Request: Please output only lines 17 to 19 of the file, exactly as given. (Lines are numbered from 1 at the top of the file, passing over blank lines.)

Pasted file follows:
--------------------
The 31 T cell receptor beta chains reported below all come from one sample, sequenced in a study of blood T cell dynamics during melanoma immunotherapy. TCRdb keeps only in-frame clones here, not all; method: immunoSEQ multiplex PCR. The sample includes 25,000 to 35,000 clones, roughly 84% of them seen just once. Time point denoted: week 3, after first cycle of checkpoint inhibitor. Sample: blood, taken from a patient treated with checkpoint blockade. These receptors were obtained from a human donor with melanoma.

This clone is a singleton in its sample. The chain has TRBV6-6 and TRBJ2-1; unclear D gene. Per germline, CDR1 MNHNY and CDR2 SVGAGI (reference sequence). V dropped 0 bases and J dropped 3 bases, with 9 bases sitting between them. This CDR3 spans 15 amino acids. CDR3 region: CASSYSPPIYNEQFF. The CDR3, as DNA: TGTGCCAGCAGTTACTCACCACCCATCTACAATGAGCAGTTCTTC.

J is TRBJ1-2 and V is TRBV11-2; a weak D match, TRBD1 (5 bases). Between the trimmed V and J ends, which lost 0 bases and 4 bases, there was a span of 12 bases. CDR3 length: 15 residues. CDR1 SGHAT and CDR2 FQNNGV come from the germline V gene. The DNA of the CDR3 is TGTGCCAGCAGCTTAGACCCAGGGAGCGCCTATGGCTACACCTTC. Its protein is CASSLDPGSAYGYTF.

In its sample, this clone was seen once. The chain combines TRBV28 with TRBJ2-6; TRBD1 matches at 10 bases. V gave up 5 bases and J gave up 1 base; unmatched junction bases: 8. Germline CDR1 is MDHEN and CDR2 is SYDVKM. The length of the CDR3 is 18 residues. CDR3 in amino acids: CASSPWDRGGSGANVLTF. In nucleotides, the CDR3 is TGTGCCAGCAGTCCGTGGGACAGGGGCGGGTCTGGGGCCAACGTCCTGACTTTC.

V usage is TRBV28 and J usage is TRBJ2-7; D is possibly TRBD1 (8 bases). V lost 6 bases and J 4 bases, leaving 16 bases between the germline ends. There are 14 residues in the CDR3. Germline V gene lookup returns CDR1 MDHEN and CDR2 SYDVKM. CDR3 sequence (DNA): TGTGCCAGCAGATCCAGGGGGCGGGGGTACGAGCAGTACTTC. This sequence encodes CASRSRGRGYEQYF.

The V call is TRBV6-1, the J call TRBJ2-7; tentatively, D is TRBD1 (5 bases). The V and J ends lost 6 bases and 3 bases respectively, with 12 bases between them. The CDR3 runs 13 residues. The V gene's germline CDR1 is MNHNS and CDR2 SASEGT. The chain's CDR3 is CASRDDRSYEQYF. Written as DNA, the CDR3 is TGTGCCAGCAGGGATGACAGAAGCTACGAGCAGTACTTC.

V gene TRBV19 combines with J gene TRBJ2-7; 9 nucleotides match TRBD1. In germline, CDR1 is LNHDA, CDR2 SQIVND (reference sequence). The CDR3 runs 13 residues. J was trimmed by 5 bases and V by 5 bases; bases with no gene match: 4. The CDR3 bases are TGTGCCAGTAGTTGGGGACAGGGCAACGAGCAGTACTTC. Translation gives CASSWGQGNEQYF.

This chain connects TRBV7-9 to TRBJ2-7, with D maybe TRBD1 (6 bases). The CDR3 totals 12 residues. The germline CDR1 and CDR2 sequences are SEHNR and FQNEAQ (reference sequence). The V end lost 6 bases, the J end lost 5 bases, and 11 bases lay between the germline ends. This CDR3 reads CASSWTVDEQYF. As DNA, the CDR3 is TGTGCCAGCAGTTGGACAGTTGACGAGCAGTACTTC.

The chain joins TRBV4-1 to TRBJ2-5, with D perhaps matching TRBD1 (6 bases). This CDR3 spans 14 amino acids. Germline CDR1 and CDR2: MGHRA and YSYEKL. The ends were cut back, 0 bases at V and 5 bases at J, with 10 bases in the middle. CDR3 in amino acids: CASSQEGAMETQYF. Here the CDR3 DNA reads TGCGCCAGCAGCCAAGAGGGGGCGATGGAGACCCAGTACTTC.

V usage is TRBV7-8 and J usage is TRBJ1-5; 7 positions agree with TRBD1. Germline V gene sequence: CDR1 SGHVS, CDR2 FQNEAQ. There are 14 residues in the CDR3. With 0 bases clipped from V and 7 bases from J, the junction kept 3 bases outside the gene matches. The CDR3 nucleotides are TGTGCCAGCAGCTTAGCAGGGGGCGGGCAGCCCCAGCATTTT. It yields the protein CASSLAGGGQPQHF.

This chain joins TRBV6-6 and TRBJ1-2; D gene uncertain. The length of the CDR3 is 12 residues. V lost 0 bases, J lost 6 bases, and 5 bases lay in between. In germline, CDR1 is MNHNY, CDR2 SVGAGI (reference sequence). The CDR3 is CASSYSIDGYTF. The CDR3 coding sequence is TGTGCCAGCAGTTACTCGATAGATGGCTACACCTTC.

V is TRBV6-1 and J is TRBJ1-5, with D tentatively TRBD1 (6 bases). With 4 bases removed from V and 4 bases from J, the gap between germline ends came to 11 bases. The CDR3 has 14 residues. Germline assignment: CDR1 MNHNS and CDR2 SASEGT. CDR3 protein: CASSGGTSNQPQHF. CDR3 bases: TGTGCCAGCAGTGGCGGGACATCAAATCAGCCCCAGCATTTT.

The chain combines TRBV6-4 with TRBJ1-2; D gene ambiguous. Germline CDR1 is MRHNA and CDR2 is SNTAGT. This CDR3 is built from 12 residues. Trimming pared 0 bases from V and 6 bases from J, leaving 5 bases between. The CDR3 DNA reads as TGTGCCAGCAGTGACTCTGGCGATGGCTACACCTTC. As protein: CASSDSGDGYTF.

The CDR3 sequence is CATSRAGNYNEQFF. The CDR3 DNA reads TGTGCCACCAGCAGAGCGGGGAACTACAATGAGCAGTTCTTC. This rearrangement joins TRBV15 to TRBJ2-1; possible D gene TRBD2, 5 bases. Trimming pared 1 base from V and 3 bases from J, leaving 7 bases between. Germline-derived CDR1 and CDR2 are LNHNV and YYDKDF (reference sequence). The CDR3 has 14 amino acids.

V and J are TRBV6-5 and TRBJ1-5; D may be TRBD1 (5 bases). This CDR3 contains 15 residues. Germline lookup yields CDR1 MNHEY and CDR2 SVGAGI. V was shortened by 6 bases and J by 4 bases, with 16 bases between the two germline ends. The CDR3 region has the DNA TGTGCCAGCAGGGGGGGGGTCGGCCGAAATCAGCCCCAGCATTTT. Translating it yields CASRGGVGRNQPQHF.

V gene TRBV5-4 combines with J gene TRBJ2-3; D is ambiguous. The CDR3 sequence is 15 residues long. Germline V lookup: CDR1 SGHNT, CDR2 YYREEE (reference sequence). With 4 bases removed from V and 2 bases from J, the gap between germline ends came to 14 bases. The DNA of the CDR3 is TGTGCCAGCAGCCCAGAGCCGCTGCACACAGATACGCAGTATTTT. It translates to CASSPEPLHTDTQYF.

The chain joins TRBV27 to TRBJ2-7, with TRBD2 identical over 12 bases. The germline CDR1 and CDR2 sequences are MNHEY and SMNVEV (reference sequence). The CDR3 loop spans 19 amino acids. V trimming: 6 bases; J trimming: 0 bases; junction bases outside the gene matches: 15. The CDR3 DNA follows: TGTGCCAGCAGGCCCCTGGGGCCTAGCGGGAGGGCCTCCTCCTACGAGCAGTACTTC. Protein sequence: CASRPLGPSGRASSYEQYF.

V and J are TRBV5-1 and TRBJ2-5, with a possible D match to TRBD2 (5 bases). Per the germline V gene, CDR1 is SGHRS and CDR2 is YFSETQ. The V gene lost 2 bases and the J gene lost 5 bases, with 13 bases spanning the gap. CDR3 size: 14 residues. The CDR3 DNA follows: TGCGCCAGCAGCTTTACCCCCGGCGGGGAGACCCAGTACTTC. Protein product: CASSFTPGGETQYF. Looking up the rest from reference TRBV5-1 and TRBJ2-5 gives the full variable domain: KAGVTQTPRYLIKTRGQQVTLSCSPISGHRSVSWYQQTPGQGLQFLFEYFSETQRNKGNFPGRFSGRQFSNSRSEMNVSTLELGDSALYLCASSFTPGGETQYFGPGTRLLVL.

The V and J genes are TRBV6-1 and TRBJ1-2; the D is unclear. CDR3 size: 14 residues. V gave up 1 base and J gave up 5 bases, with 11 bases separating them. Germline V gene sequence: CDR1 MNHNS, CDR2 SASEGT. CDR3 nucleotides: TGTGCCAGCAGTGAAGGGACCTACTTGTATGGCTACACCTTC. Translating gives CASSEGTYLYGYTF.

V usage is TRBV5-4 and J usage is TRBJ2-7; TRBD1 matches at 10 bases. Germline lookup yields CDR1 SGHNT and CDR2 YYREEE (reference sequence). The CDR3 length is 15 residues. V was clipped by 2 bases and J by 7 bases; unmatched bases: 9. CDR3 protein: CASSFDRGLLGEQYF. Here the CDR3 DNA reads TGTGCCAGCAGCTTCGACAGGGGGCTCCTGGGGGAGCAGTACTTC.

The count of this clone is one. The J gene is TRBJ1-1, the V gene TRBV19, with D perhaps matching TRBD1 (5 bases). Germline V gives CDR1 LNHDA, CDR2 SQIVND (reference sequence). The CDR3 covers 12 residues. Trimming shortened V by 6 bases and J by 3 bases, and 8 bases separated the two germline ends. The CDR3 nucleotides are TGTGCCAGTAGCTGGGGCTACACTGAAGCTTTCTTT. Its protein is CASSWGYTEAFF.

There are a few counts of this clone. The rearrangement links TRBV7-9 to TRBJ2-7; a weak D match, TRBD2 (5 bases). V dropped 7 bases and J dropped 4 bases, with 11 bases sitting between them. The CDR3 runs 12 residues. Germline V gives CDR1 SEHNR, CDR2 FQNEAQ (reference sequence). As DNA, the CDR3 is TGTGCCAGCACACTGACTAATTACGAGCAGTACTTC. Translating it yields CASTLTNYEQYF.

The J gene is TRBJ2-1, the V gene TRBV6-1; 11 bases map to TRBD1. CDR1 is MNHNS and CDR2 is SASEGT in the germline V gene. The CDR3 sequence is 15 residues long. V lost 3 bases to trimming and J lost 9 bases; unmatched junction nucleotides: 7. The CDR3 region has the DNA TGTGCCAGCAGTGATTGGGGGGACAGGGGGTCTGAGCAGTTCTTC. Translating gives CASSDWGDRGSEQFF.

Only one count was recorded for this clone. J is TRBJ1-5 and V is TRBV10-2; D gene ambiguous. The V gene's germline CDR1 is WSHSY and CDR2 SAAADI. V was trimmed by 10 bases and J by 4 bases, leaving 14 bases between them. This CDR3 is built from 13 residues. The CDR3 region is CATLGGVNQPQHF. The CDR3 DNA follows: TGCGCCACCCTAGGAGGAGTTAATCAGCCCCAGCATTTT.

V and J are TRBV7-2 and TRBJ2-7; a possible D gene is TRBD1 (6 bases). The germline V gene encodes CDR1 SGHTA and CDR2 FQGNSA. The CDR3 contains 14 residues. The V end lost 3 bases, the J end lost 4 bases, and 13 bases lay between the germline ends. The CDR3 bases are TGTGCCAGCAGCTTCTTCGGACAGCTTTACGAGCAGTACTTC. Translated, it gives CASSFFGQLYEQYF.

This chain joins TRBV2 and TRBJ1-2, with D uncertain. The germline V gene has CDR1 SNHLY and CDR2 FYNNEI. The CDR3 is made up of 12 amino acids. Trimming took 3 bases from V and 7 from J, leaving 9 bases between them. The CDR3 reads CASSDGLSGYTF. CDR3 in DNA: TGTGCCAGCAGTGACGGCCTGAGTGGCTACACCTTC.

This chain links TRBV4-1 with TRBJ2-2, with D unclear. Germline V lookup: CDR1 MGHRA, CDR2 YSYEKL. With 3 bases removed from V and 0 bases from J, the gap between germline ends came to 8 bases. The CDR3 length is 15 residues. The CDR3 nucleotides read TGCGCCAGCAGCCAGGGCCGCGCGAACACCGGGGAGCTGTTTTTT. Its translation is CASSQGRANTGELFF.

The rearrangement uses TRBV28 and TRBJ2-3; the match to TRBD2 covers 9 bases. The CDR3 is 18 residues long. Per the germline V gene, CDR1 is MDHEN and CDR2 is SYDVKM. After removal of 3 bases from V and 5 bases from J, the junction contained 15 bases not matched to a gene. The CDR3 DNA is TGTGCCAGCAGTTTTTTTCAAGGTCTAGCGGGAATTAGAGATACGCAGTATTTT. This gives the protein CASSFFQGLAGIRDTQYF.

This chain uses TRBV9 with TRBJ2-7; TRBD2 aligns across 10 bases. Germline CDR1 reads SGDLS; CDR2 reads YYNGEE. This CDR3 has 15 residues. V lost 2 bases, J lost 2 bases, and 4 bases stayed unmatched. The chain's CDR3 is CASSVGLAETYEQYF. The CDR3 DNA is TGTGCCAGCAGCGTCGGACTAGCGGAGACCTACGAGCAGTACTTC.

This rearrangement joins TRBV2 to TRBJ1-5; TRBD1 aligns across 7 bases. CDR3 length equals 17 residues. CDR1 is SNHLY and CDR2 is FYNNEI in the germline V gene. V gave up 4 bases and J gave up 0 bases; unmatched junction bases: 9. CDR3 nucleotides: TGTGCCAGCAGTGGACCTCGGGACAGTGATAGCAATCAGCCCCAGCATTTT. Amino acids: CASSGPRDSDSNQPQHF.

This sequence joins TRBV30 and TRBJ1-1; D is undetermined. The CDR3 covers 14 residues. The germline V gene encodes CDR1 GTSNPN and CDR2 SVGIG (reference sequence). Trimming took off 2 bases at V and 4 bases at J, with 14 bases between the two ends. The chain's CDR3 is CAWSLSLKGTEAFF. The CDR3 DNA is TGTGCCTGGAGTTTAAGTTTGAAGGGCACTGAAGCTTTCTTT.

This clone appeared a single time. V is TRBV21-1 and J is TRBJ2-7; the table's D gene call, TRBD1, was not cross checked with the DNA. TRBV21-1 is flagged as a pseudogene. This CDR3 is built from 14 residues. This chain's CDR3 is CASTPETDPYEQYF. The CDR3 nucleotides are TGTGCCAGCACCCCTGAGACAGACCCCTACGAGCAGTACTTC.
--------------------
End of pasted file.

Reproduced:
The chain joins TRBV27 to TRBJ2-7, with TRBD2 identical over 12 bases. The germline CDR1 and CDR2 sequences are MNHEY and SMNVEV (reference sequence). The CDR3 loop spans 19 amino acids. V trimming: 6 bases; J trimming: 0 bases; junction bases outside the gene matches: 15. The CDR3 DNA follows: TGTGCCAGCAGGCCCCTGGGGCCTAGCGGGAGGGCCTCCTCCTACGAGCAGTACTTC. Protein sequence: CASRPLGPSGRASSYEQYF.

V and J are TRBV5-1 and TRBJ2-5, with a possible D match to TRBD2 (5 bases). Per the germline V gene, CDR1 is SGHRS and CDR2 is YFSETQ. The V gene lost 2 bases and the J gene lost 5 bases, with 13 bases spanning the gap. CDR3 size: 14 residues. The CDR3 DNA follows: TGCGCCAGCAGCTTTACCCCCGGCGGGGAGACCCAGTACTTC. Protein product: CASSFTPGGETQYF. Looking up the rest from reference TRBV5-1 and TRBJ2-5 gives the full variable domain: KAGVTQTPRYLIKTRGQQVTLSCSPISGHRSVSWYQQTPGQGLQFLFEYFSETQRNKGNFPGRFSGRQFSNSRSEMNVSTLELGDSALYLCASSFTPGGETQYFGPGTRLLVL.

The V and J genes are TRBV6-1 and TRBJ1-2; the D is unclear. CDR3 size: 14 residues. V gave up 1 base and J gave up 5 bases, with 11 bases separating them. Germline V gene sequence: CDR1 MNHNS, CDR2 SASEGT. CDR3 nucleotides: TGTGCCAGCAGTGAAGGGACCTACTTGTATGGCTACACCTTC. Translating gives CASSEGTYLYGYTF.